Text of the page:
Sep 24, 2013

Chocolate Macadamia Nut Cookies. Vegan. Oil-free. Grain-free.


I know, I know. I just posted a chocolate cookie recipe last week. Well, why not another? I have an excuse anyway. A rainy day. Rainy days always make me want to bake and this past Saturday gave me that reason. There’s nothing like the comforting smell of baking cookies in the oven on a dreary day…

These are a variation of my Chocolate Peanut Butter Cookies. So simple! I hope you’ll try them. Those chocolate peanut butter wonders were such a hit that I wanted to do a plain chocolate variation for those who aren’t keen on peanut butter. And using almond butter makes them high in plant-strong protein and healthy fats—not to mention the delectable macadamia nuts. So these are pretty much a guilt-free treat that you can feel good about eating… and sharing.



  • 2 TBS flax meal + 6 TBS water
  • 2 cups blanched almond flour
  • ½ cup + 2 TBS raw almond butter
  • 1 cup chopped macadamia nuts
  • ¾ cup coconut sugar or other minimally-processed granulated sweetener
  • ½ cup non-alkalized cocoa powder
  • 2 tsp baking powder
  • 2 tsp pure vanilla extract


  1. Mix the flax meal with the water and set aside.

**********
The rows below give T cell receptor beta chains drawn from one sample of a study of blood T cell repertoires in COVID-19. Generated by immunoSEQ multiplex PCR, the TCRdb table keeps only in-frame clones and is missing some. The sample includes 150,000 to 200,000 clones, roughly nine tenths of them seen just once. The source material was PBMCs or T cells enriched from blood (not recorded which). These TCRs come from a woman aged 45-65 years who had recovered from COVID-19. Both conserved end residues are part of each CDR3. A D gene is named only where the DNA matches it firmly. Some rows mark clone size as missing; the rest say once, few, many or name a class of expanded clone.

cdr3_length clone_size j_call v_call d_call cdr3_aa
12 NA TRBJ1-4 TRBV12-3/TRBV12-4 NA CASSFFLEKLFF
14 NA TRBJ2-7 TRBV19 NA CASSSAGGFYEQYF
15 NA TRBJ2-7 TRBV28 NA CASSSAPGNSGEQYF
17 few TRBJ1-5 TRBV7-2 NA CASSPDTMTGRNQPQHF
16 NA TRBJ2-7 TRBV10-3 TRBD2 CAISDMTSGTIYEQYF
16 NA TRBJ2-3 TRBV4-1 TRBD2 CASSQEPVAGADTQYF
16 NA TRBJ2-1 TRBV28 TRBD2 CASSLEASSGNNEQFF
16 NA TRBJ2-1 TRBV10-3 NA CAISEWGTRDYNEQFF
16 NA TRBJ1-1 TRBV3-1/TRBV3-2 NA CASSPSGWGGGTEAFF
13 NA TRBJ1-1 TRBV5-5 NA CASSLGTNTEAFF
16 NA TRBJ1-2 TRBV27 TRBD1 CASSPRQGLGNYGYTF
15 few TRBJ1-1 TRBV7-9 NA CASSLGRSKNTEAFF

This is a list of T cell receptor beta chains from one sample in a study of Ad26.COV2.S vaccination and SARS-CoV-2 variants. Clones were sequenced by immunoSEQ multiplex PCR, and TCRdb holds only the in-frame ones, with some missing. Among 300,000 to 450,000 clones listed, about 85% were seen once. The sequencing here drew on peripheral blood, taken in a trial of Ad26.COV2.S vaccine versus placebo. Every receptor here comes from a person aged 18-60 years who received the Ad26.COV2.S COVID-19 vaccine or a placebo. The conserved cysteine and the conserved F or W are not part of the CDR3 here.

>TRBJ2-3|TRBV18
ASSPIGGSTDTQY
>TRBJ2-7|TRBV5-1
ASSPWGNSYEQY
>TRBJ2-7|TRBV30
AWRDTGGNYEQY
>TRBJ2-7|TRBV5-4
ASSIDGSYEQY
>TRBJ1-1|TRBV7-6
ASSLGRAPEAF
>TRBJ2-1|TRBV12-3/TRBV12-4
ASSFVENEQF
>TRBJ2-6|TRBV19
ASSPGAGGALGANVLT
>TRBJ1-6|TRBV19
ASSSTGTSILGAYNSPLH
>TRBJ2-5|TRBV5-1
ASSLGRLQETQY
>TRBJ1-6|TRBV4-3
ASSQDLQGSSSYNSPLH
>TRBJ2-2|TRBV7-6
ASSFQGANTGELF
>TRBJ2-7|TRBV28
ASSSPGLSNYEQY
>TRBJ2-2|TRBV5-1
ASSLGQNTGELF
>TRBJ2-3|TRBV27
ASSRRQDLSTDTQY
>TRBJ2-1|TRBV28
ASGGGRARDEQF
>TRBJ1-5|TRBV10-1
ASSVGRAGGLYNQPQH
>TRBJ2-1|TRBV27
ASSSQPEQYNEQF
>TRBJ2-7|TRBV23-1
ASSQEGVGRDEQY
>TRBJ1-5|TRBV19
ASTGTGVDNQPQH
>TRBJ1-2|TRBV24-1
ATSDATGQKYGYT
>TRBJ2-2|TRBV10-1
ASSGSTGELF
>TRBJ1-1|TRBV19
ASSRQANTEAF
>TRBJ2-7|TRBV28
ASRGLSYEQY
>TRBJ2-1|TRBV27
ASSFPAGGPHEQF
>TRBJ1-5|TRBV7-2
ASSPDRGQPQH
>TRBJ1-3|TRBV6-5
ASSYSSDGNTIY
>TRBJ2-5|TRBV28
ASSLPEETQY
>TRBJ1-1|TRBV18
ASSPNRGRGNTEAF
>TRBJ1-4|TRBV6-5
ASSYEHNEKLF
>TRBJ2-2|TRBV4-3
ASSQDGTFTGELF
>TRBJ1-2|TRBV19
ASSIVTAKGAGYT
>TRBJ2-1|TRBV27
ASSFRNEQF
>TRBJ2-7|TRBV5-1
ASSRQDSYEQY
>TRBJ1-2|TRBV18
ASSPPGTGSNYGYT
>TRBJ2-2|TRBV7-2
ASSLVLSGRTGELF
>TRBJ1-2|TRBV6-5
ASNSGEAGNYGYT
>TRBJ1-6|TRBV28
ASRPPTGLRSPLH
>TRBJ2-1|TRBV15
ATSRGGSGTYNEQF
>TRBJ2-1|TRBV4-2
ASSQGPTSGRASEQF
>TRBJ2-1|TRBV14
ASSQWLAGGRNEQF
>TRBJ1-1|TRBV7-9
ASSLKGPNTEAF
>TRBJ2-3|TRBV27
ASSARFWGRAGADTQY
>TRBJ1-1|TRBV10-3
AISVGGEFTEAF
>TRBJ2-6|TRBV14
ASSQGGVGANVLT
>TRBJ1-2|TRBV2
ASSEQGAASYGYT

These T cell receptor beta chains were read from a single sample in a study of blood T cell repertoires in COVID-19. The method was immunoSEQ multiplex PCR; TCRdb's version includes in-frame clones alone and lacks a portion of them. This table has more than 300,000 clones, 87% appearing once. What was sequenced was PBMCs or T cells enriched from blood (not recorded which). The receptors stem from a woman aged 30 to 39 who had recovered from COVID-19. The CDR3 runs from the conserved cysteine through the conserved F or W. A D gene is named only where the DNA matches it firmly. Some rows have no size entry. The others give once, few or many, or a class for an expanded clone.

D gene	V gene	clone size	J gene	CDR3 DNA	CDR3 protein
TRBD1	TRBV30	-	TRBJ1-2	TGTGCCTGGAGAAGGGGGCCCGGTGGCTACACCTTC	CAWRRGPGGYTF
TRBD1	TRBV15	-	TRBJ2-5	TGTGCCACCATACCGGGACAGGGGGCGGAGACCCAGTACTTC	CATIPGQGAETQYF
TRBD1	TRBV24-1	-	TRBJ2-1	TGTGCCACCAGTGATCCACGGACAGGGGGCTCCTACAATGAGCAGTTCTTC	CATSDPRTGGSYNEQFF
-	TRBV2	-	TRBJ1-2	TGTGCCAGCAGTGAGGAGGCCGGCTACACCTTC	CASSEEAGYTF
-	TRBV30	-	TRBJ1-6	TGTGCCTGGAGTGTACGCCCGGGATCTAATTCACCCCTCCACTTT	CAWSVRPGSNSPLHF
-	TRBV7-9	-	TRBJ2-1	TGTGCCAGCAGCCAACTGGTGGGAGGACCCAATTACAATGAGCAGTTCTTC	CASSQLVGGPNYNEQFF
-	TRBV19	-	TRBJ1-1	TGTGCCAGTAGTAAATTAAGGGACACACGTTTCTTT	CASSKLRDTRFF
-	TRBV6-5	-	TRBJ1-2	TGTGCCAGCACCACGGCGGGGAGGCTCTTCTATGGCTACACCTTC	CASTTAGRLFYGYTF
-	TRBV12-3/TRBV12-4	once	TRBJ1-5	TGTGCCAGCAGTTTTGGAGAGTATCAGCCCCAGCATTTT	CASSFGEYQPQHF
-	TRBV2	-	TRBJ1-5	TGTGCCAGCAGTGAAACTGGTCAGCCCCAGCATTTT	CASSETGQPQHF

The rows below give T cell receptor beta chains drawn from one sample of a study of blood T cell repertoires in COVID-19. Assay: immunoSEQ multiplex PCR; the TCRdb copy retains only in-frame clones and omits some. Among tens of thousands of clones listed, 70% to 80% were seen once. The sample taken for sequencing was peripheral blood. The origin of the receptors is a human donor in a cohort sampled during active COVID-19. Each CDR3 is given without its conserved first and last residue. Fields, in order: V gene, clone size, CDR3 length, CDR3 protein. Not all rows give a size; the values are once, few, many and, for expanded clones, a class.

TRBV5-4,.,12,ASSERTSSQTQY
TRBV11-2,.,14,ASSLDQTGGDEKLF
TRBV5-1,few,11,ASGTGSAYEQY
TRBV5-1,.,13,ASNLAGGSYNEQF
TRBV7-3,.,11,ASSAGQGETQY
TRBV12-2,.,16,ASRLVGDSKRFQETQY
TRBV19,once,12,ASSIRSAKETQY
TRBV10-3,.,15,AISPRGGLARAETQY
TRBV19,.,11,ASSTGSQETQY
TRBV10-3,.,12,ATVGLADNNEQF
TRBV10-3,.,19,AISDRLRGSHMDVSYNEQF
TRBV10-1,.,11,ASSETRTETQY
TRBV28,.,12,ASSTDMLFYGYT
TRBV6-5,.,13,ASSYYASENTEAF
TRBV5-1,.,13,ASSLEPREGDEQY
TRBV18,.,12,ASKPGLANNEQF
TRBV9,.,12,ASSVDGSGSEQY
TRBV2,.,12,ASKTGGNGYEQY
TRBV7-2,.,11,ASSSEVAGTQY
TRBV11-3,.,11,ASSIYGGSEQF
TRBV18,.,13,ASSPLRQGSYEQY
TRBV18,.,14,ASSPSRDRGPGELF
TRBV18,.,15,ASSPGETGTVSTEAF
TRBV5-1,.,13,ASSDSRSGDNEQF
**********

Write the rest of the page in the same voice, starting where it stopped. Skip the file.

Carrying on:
2. Preheat oven to 350° F.
  3. Line a cookie sheet with parchment paper.
  4. Combine all ingredients until everything is well incorporated. I like to use my hands to mush it all together.
  5. Drop by heaping tablespoons onto the parchment lined tray (I usually use a 1-tablespoon ice cream scoop for cookies and can’t imagine not having it on hand).
  6. Flatten each ball of dough with your fingers to about ½” high and shape the cookies, pressing the edges together if needed.
  7. Bake for 20 minutes.
  8. Let cool and scarf.
Makes about 26 cookies… yes, enough to share. Enjoy!

Healthy trails,


7 responses to “Chocolate Macadamia Nut Cookies. Vegan. Oil-free. Grain-free.”

  1. Carrie says:

    Looks delicious! How much macadamia nuts does this recipe call for?

  2. Ines says:

    I enjoy reading your posts and I've got two questions:
    What's the difference between almond flour and almond meal?
    Is there a reason you tend to use blanched almonds and not whole ones (as in with the skin on)?

    • Good question! Almond meal is a much courser product while the blanched almond flour produces a better texture in baked goods. You could probably use the meal in cookies (not breads and muffins though) but I've never tried it. Thanks for the feedback!

    • Oops… darn autocorrect.. COARSER. Sorry. I'm a fanatic about spelling and grammar, etc. :))

    • The almond flour that I mostly use is from Honeyville Grains and it is blanched–the skins are removed. Their brand is very finely ground which makes for a better texture in most baked goods. I've used Bob's Red Mill, too, which is not as fine (and also blanched). The almond meal that I have seen (with the skins on) is quite coarse. If you have a Vitamix blender or other high-powered blender you could make your own blanched almond flour. Just purchase "almond slivers" which are readily available in most supermarkets. Process in the blender… takes just a few moments. Hope this helps!

    • Ines says:

      Yes, thanks again!

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